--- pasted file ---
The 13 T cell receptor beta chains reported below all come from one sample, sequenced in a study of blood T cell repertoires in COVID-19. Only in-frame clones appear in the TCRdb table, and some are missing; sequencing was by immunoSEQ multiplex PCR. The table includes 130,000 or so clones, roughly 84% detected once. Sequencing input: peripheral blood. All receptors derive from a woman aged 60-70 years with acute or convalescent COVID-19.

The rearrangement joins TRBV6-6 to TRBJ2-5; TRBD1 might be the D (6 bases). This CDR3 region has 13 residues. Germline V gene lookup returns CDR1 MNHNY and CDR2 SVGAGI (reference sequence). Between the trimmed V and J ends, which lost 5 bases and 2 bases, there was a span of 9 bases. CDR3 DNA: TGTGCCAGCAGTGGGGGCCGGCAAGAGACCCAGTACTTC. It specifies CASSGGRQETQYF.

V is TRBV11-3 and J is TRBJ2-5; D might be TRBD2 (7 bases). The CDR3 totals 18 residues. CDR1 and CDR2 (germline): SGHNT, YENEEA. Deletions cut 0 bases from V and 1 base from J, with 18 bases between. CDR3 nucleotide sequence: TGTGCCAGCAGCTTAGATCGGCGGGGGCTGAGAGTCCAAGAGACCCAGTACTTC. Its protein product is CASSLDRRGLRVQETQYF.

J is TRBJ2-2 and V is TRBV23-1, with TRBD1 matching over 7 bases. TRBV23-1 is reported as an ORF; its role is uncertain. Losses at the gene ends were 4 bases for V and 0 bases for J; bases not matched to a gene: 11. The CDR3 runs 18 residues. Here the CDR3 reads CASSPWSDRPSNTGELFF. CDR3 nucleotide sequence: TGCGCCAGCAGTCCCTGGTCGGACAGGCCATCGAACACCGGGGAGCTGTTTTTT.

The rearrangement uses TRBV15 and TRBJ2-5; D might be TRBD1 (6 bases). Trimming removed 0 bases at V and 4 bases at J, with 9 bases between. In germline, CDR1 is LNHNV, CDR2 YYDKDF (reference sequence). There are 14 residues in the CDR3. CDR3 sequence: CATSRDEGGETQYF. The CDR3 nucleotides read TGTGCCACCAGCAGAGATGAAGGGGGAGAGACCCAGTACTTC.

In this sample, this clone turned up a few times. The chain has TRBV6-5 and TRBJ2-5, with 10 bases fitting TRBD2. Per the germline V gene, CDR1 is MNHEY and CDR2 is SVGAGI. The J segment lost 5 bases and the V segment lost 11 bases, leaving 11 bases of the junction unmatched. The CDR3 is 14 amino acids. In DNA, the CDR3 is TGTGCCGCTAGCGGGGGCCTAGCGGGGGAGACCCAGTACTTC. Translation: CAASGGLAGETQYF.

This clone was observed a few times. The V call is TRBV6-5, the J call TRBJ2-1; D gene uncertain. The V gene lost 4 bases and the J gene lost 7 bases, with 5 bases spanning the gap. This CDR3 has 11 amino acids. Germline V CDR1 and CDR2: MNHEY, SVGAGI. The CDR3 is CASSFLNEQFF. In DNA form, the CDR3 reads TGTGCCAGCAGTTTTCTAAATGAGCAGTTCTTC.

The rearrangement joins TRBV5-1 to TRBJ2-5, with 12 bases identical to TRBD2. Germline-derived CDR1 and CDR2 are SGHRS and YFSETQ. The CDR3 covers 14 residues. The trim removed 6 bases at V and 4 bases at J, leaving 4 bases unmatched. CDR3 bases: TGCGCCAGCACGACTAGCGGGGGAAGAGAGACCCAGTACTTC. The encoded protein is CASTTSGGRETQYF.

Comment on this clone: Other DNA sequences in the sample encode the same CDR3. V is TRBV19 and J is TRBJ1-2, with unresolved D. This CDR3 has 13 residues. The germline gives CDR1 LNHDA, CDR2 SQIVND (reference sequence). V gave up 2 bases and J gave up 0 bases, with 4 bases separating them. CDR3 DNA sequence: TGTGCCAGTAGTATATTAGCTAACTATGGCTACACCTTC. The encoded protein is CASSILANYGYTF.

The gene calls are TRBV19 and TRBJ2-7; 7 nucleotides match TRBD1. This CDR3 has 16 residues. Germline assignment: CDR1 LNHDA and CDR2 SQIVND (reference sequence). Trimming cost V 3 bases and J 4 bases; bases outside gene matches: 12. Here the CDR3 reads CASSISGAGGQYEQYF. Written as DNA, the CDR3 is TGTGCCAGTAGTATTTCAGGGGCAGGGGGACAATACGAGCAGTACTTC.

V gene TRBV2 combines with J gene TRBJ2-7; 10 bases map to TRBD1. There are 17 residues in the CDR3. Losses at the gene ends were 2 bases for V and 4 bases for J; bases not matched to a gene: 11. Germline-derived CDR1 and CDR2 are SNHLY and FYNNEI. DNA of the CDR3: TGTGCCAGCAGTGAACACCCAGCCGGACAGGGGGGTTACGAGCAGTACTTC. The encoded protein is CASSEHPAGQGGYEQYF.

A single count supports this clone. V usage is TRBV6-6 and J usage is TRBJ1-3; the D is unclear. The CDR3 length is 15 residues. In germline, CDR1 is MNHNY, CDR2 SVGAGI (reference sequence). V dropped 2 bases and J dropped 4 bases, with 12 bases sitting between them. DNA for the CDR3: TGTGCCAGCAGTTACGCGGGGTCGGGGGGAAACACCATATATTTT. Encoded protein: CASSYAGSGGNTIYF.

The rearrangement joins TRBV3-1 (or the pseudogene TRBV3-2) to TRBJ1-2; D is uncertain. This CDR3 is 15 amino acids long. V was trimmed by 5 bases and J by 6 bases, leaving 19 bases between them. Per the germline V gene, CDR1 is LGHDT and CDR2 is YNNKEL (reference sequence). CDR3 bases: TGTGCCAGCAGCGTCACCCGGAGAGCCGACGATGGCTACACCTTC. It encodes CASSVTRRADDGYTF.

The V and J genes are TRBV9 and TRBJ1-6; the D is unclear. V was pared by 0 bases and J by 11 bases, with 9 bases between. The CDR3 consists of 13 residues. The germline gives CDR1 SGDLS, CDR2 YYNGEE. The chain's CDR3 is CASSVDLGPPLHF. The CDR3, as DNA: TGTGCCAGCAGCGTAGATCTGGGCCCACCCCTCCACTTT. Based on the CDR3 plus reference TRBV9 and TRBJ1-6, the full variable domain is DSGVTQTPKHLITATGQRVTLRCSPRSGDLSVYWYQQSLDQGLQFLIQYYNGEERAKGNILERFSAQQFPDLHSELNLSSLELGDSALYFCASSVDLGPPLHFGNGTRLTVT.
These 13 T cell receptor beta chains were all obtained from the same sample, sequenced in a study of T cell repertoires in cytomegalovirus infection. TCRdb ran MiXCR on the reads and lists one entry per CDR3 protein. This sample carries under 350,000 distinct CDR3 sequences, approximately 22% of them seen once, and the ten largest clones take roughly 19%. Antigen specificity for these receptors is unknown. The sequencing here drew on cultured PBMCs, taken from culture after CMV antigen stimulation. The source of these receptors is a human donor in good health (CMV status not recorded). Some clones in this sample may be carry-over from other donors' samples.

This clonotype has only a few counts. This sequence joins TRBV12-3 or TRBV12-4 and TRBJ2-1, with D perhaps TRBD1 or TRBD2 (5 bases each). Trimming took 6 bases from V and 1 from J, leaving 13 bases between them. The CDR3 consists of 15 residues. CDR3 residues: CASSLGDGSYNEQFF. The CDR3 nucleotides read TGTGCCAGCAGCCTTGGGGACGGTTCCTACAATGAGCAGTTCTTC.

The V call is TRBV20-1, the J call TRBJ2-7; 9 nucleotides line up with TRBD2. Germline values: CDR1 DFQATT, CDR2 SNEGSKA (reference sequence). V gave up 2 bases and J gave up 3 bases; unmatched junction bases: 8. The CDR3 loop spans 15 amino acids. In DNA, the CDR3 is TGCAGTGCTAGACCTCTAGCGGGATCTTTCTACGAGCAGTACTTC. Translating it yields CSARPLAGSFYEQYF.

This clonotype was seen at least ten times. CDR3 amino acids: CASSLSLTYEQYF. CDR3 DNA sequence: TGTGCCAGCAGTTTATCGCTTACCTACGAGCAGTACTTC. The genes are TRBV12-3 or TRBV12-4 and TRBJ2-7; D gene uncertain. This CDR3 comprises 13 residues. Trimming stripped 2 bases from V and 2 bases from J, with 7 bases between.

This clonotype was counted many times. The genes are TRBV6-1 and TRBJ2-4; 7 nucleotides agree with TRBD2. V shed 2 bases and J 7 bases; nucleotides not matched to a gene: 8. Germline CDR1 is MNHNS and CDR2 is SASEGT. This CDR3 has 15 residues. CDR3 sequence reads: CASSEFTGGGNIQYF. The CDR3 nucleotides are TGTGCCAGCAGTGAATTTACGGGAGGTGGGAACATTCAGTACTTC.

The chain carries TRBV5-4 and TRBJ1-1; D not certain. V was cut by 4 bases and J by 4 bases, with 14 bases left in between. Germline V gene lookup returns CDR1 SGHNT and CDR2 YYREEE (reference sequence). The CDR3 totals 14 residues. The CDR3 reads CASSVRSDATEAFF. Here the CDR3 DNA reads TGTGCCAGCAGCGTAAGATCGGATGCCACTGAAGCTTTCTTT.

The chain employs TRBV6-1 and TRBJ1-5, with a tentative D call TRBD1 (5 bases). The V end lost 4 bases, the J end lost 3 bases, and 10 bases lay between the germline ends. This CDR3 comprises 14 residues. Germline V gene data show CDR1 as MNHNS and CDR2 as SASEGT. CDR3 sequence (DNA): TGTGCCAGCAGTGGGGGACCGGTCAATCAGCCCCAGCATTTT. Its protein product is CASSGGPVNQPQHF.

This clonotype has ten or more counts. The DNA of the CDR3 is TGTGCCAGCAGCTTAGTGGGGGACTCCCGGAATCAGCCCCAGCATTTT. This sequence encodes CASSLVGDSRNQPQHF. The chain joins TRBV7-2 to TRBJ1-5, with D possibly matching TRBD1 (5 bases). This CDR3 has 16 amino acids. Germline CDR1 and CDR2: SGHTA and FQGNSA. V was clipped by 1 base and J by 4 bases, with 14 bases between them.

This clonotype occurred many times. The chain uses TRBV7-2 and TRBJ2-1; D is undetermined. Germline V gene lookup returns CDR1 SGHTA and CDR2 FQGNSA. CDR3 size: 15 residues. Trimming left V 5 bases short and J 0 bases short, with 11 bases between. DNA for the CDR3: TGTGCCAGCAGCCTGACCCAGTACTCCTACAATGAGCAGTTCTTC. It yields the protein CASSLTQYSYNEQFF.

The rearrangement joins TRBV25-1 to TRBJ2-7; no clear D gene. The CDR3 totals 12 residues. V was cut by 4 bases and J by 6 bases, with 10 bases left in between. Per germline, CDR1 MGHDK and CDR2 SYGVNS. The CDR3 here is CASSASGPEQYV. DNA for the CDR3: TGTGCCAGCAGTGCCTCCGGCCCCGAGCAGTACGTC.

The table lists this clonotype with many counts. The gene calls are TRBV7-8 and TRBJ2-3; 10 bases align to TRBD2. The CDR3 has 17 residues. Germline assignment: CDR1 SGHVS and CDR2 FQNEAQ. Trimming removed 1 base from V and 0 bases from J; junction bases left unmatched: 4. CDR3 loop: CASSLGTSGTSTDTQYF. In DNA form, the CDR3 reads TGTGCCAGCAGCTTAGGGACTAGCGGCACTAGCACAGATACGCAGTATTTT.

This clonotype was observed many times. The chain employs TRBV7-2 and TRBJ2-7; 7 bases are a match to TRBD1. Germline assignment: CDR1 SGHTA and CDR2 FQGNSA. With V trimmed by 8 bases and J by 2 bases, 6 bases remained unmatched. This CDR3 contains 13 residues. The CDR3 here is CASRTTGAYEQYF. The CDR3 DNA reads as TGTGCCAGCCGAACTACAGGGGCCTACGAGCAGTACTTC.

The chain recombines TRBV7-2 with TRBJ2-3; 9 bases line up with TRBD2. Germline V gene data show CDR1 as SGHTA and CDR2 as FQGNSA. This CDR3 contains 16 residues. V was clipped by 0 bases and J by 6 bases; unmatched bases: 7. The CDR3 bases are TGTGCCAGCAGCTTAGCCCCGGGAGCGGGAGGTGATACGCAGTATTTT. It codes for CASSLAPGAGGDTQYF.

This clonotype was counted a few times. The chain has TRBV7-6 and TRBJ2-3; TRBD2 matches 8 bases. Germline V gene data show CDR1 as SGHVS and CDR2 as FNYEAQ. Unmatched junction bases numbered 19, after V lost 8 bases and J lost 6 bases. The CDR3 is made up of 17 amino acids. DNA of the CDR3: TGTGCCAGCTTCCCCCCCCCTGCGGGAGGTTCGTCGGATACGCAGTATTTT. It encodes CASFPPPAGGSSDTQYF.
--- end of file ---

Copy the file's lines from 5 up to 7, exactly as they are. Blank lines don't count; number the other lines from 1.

The rearrangement uses TRBV15 and TRBJ2-5; D might be TRBD1 (6 bases). Trimming removed 0 bases at V and 4 bases at J, with 9 bases between. In germline, CDR1 is LNHNV, CDR2 YYDKDF (reference sequence). There are 14 residues in the CDR3. CDR3 sequence: CATSRDEGGETQYF. The CDR3 nucleotides read TGTGCCACCAGCAGAGATGAAGGGGGAGAGACCCAGTACTTC.

In this sample, this clone turned up a few times. The chain has TRBV6-5 and TRBJ2-5, with 10 bases fitting TRBD2. Per the germline V gene, CDR1 is MNHEY and CDR2 is SVGAGI. The J segment lost 5 bases and the V segment lost 11 bases, leaving 11 bases of the junction unmatched. The CDR3 is 14 amino acids. In DNA, the CDR3 is TGTGCCGCTAGCGGGGGCCTAGCGGGGGAGACCCAGTACTTC. Translation: CAASGGLAGETQYF.

This clone was observed a few times. The V call is TRBV6-5, the J call TRBJ2-1; D gene uncertain. The V gene lost 4 bases and the J gene lost 7 bases, with 5 bases spanning the gap. This CDR3 has 11 amino acids. Germline V CDR1 and CDR2: MNHEY, SVGAGI. The CDR3 is CASSFLNEQFF. In DNA form, the CDR3 reads TGTGCCAGCAGTTTTCTAAATGAGCAGTTCTTC.